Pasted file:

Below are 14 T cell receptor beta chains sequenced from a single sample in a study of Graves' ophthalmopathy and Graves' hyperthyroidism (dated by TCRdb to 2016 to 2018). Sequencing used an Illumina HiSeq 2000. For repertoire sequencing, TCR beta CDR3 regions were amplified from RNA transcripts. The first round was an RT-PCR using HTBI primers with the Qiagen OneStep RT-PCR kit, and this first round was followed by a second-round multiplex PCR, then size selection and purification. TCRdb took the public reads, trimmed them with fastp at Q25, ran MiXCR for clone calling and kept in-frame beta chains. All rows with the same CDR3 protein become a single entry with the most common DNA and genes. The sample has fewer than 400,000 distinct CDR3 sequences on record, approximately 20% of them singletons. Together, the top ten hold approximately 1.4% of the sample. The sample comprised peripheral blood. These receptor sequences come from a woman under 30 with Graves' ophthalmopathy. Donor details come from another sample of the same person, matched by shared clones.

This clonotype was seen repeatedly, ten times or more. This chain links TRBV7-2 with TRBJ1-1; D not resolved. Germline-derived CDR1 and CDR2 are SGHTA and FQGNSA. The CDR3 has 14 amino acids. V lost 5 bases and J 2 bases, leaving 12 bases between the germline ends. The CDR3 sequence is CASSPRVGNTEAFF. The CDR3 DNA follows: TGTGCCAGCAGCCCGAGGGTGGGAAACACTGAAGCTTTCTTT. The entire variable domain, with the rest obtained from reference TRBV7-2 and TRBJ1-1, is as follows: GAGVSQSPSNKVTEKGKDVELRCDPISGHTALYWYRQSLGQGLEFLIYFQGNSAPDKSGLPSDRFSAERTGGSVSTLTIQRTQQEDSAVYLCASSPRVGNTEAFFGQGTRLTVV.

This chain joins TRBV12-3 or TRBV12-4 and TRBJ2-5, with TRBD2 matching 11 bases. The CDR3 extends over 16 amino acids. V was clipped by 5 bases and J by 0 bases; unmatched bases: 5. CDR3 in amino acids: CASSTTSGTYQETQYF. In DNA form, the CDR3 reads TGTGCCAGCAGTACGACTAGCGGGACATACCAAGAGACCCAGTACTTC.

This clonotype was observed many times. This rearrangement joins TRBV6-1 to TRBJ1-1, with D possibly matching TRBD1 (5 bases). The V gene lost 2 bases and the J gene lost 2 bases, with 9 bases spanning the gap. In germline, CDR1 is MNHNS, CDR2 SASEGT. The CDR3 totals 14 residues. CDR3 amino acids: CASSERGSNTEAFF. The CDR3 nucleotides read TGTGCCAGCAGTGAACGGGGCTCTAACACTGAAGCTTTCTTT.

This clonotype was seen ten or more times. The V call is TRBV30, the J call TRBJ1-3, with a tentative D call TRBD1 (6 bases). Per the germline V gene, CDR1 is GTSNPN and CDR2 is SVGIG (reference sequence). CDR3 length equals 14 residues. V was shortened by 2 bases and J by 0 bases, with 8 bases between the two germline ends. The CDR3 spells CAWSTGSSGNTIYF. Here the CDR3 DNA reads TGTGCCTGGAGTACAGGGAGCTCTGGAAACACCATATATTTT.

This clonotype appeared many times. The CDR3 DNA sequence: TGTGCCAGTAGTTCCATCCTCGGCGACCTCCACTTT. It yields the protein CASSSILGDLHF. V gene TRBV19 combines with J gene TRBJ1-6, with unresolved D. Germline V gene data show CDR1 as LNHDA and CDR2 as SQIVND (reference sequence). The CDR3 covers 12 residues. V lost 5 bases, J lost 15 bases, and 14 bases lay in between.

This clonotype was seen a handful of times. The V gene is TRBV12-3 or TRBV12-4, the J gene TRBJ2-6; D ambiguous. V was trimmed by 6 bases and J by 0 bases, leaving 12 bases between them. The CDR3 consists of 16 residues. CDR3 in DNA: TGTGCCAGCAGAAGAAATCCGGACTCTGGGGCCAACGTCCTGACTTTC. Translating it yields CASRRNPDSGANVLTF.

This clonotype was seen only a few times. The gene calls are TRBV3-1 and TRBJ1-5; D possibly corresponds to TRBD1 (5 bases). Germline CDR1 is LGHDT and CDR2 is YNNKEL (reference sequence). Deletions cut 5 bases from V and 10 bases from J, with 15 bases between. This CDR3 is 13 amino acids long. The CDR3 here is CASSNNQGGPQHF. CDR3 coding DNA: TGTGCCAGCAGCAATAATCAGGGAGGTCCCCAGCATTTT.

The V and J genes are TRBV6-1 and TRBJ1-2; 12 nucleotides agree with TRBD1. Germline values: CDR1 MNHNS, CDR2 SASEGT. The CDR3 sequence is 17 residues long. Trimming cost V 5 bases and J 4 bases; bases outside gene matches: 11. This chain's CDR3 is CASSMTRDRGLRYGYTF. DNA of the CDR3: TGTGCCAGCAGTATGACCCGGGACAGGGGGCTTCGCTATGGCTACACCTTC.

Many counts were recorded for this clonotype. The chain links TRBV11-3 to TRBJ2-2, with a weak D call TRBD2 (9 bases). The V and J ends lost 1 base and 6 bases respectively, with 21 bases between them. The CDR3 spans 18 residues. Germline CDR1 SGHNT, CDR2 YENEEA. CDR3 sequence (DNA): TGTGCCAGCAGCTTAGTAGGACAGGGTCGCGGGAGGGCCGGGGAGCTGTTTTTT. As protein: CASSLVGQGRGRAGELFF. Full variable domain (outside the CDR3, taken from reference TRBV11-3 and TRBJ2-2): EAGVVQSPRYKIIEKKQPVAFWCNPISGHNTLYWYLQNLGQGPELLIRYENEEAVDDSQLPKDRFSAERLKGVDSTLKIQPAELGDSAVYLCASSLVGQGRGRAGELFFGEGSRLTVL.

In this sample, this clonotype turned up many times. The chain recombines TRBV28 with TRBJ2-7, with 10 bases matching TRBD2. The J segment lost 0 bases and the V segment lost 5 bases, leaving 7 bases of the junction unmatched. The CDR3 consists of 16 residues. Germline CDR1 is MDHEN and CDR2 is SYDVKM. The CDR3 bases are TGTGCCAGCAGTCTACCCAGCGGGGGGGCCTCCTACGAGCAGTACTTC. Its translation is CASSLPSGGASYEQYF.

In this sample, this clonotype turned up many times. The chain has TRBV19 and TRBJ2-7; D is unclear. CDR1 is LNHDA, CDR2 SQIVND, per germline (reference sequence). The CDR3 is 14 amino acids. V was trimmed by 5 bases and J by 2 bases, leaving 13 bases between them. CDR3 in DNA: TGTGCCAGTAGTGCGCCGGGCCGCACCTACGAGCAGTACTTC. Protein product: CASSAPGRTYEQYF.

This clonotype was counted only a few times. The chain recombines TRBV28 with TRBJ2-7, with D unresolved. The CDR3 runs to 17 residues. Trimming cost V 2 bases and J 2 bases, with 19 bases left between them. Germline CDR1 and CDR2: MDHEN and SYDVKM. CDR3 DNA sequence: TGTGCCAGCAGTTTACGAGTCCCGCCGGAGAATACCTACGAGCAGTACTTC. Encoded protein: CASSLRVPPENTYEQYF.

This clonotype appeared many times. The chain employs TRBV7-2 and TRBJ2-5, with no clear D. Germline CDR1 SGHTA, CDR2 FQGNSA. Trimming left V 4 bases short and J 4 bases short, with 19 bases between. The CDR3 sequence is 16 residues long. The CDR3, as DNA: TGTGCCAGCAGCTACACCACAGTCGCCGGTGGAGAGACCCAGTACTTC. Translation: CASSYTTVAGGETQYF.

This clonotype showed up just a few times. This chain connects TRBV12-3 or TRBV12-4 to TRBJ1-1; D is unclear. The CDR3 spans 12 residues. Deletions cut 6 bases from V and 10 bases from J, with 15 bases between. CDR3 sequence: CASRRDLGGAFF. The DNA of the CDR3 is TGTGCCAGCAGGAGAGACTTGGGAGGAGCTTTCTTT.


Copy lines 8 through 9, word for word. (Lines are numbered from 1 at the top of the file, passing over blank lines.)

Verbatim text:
This clonotype was seen only a few times. The gene calls are TRBV3-1 and TRBJ1-5; D possibly corresponds to TRBD1 (5 bases). Germline CDR1 is LGHDT and CDR2 is YNNKEL (reference sequence). Deletions cut 5 bases from V and 10 bases from J, with 15 bases between. This CDR3 is 13 amino acids long. The CDR3 here is CASSNNQGGPQHF. CDR3 coding DNA: TGTGCCAGCAGCAATAATCAGGGAGGTCCCCAGCATTTT.

The V and J genes are TRBV6-1 and TRBJ1-2; 12 nucleotides agree with TRBD1. Germline values: CDR1 MNHNS, CDR2 SASEGT. The CDR3 sequence is 17 residues long. Trimming cost V 5 bases and J 4 bases; bases outside gene matches: 11. This chain's CDR3 is CASSMTRDRGLRYGYTF. DNA of the CDR3: TGTGCCAGCAGTATGACCCGGGACAGGGGGCTTCGCTATGGCTACACCTTC.